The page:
3. DIY or get help from an advisor: If you’re comfortable doing everything yourself, you can submit requests or make phone calls on your own. But if you want help, a financial advisor can help you navigate the process.

Important: When transferring retirement accounts, it may be best to complete direct transfers. Those might be known as “direct rollovers” or “trustee-to-trustee” transfers. That way, you do not take possession of the money, and there are fewer opportunities for tax surprises. An alternative is to do a 60-day rollover, but that strategy can open the door to problems like taxes and tax penalties.

Consolidating Roth IRAs?

Roth IRAs can seem complicated with various 5-year rules that determine when you can take tax-free income. Still, you can combine Roth accounts to reduce clutter without necessarily causing problems.

For a “qualified distribution” that gets tax-free treatment, satisfying a 5-year rule is one of the requirements. That means you must have funded a Roth IRA at least five years before taking a distribution from a Roth IRA. But you don’t necessarily have to use your oldest Roth account—what matters is that you started funding Roth IRAs at least five years ago.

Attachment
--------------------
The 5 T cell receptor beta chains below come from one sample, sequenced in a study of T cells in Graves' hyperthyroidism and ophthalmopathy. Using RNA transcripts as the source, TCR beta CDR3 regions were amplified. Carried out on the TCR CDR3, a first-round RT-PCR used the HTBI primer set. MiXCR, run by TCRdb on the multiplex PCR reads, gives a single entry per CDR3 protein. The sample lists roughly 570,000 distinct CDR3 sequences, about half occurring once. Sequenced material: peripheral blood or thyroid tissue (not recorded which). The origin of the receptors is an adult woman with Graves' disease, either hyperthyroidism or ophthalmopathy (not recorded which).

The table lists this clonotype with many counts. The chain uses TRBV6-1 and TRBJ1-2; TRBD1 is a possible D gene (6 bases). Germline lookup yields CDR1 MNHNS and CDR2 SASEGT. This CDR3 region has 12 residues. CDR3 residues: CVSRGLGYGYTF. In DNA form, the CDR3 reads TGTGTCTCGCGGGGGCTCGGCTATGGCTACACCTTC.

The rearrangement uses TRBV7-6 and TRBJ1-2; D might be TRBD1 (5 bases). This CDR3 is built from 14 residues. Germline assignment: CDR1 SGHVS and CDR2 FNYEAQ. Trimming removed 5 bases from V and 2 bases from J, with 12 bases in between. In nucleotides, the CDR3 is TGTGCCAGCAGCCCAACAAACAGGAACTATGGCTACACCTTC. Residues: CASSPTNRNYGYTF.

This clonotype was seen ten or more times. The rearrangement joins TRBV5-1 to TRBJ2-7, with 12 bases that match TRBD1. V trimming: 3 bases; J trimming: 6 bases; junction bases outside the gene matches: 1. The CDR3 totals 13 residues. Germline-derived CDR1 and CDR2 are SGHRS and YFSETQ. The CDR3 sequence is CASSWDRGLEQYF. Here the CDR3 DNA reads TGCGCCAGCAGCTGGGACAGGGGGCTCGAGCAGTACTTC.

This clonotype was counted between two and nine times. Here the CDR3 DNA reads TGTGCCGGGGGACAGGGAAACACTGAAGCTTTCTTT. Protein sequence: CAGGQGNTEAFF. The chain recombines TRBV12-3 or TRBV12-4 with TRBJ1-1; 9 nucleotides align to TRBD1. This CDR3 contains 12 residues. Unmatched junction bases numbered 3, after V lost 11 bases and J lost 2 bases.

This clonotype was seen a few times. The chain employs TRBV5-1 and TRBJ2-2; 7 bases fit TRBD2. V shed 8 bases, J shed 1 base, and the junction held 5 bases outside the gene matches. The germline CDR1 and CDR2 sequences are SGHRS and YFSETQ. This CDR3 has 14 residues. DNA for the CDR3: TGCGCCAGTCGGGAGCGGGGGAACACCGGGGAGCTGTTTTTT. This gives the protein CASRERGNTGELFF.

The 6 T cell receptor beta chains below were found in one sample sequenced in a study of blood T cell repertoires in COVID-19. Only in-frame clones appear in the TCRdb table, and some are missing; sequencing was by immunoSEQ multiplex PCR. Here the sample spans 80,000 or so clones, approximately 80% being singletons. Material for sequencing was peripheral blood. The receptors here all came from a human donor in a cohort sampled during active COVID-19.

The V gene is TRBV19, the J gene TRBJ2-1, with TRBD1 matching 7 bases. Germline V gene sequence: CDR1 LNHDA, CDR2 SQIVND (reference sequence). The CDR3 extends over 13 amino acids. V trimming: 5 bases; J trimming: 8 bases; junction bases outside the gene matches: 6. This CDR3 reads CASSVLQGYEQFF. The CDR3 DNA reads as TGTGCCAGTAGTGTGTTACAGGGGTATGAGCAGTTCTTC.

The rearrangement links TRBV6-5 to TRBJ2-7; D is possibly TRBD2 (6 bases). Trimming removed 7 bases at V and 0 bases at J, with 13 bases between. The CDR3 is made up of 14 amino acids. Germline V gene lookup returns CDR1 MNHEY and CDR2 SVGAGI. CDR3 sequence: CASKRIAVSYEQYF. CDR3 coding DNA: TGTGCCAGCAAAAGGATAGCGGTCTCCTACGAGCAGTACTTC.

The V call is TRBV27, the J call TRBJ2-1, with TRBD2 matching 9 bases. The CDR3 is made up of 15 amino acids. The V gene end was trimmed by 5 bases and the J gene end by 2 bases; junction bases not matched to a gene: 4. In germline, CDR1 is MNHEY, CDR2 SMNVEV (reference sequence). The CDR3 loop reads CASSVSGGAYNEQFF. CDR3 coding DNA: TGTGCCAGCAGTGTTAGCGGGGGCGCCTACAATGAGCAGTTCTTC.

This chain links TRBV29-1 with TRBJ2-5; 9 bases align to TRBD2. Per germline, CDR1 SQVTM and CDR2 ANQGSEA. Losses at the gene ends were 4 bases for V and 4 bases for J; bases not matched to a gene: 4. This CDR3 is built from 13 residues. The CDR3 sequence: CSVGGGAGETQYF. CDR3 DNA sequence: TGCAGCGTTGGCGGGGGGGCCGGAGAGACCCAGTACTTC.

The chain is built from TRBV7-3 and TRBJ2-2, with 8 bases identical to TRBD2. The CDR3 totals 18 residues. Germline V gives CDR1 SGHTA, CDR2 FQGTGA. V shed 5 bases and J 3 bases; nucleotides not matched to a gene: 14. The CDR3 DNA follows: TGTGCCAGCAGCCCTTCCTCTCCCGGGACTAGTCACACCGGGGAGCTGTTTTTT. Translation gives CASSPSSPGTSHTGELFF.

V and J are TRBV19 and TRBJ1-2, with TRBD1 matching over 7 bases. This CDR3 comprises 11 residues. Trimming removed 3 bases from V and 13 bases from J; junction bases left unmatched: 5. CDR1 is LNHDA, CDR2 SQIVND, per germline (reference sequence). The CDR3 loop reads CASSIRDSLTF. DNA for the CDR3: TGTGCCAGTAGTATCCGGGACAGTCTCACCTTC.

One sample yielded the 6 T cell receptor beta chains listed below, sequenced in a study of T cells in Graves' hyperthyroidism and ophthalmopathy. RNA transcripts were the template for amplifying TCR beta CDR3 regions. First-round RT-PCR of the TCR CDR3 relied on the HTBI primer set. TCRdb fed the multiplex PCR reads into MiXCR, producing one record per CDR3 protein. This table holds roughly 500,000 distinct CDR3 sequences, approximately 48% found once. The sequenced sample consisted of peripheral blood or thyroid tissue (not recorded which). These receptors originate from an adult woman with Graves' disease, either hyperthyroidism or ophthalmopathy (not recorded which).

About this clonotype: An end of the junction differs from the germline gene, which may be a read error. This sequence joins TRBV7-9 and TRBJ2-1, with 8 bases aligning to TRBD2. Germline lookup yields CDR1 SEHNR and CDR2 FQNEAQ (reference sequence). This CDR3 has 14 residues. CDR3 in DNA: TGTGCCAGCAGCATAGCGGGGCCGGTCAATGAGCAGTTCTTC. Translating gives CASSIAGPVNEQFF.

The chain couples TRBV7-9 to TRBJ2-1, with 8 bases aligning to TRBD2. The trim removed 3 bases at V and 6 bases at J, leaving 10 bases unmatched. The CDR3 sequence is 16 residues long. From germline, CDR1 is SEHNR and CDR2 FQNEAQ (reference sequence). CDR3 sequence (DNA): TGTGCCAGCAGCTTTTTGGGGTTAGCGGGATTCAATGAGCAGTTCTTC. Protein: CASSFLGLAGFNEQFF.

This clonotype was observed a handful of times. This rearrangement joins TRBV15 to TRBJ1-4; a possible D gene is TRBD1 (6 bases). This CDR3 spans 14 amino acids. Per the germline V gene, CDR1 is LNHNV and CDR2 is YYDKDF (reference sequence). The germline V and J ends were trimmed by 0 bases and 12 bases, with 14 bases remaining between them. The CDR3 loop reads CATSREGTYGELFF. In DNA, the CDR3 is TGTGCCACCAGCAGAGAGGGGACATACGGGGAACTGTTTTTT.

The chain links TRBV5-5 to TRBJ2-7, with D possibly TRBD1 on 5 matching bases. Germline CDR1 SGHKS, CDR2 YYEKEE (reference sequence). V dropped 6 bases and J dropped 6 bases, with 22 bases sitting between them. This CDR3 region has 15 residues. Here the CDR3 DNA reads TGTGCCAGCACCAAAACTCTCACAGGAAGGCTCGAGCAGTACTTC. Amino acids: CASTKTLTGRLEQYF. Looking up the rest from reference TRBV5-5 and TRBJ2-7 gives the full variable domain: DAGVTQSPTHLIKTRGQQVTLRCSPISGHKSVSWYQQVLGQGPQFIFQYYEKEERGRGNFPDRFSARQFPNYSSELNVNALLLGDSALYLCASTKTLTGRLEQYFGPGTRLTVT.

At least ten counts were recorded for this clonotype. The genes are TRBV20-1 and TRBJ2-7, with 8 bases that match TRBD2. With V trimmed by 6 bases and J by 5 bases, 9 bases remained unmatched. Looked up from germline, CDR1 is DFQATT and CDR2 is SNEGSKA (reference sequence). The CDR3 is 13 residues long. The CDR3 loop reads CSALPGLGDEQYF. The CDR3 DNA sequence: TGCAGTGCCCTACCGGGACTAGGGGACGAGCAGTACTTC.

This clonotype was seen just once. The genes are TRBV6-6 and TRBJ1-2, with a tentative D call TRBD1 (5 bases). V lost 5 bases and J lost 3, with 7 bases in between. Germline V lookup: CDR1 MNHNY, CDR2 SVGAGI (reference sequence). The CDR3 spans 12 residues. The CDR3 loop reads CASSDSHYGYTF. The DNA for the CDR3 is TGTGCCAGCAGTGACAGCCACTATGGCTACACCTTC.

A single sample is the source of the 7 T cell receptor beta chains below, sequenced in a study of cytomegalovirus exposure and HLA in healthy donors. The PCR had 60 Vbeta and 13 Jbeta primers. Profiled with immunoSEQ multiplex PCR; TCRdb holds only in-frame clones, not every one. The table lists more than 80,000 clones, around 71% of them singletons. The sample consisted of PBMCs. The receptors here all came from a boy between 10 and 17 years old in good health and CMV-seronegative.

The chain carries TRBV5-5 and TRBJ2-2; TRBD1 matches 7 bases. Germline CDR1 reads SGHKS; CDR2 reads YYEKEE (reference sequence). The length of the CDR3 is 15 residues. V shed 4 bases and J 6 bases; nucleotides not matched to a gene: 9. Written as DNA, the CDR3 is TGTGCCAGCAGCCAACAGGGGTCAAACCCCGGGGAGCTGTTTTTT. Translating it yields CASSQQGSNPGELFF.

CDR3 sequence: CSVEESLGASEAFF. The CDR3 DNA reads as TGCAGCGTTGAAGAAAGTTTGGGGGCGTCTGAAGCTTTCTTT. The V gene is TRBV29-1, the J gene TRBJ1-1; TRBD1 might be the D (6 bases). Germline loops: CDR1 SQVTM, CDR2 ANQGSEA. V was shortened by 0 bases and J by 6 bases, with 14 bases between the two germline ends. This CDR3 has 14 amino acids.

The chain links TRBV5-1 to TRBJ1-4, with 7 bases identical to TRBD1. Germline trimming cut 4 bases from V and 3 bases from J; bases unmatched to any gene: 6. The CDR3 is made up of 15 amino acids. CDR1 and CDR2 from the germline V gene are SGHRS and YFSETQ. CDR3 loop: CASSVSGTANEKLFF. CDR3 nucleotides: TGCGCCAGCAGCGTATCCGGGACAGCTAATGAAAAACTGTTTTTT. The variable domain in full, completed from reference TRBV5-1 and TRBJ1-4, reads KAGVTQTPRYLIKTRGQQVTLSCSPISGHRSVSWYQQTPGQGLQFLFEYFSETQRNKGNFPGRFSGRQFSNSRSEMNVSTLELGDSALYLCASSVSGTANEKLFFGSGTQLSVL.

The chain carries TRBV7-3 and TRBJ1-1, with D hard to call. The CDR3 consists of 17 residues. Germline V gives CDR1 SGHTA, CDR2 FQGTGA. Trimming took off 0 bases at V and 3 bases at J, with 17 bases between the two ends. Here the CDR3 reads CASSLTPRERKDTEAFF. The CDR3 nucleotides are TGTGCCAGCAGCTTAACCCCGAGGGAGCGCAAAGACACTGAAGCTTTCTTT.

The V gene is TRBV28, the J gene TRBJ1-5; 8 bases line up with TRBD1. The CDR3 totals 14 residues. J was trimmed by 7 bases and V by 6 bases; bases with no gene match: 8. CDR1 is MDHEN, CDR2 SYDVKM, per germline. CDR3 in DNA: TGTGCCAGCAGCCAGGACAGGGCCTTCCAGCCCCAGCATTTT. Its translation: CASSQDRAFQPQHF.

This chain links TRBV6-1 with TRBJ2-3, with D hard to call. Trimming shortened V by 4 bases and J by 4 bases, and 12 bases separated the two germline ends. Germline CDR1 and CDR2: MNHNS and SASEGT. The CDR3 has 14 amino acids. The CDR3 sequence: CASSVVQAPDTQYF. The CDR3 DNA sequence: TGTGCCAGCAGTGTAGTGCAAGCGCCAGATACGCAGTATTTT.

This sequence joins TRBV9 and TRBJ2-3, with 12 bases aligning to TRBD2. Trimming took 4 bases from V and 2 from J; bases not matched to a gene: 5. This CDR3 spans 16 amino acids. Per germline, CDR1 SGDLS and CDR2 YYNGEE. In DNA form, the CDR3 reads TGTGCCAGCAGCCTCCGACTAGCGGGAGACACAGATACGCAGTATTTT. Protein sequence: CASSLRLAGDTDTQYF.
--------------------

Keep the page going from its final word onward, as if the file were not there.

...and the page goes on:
When you convert assets from pre-tax to Roth, things can get more complicated. Those dollars—and each conversion—could be treated separately. Be sure to review your situation with a tax expert before taking distributions from an IRA.

What About Roth 401(k)?

If you have Roth money in a workplace plan like a 401(k) or 403(b), you can consolidate those accounts into a single Roth IRA, if you want. Note that the 5-year rule could depend on when you first funded an IRA—not when you started contributing to Roth 401(k). So, it’s wise to put money into a Roth IRA as early as possible just to get the clock ticking.


Is it better to have multiple retirement accounts?

Having more retirement accounts isn’t necessarily better, but different accounts can offer different benefits. For example, having pre-tax and Roth accounts provides tax diversification, and those accounts cannot be combined. Likewise, different providers might have a different set of investment options. An employer’s 401(k) may have limited options to choose from, but those plans could also offer unique options like stable value funds.